And it was love at first sight. Or lust. Who knows? I went home with him that night. We showered ourselves clean of champagne, and I moved in with him a week later. For about two months, it was all champagne and laughs and me feeling like I had won the lottery with this gorgeous, rich, elegant man. He called me his Original Woman and Feminine Masterpiece of Unspoiled Reality. (Tristen tended to talk in capital letters, or maybe italics, depending on his mood.)

I went with him to art galleries, art films, and operas. I liked the paintings, especially Botticelli’s Birth of Venus, thought they should have used color in the movies, and wished I could understand the glorious songs coming from the throats of those singers. Tristen was not interested in my family get-togethers, popular movies or baseball. He said that part of my life was a cliché that he declined to perpetuate. Stupid me, I thought that was funny, too.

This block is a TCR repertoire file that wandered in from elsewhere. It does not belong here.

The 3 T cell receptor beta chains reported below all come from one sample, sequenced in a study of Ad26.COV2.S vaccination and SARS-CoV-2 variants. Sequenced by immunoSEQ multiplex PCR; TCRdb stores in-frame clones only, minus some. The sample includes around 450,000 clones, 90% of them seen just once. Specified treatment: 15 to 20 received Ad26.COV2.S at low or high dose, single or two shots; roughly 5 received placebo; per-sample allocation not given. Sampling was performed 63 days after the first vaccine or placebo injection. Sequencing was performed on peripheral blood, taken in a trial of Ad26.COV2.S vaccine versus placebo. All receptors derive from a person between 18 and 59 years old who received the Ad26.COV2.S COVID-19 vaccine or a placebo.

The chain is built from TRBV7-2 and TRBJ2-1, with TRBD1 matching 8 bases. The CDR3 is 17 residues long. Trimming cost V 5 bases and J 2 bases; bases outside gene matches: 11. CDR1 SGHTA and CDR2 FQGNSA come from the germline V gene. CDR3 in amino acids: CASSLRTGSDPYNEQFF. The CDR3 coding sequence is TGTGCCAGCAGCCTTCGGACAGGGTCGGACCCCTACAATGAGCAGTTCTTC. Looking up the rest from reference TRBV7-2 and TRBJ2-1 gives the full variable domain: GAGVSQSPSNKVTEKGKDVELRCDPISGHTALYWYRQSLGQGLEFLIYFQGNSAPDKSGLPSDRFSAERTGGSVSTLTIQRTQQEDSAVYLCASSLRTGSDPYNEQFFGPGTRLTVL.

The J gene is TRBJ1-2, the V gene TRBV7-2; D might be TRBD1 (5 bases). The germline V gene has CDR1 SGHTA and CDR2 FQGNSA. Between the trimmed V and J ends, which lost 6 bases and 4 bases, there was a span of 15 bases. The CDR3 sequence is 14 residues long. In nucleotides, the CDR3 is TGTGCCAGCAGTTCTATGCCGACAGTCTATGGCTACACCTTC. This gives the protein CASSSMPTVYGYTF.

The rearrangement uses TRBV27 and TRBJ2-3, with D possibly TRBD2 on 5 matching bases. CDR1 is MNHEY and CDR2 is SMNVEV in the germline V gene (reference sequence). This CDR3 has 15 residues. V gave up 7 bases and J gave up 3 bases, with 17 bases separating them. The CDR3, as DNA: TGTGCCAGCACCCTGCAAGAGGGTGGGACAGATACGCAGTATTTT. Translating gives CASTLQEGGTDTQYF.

It became less funny a couple of months later when he stopped calling me an Original Woman and started on Poster Child for the Masses. I was still caught up in the champagne, silk suits and glorious feeling of being singled out and special, so I ignored it. Within a week, I’d lost the title of Feminine Masterpiece of Unspoiled Reality and became Someone Without an Original Thought in Her Head. To give him credit, Tristen tried to expose me to classic original thoughts. We watched a clip of the streaker on the Academy Awards when David Niven never missed a beat. He read aloud from The Stranger. (My recommendation—give it a miss. You wouldn’t want to even meet these people, let alone read about them.) We watched about twelve more art films.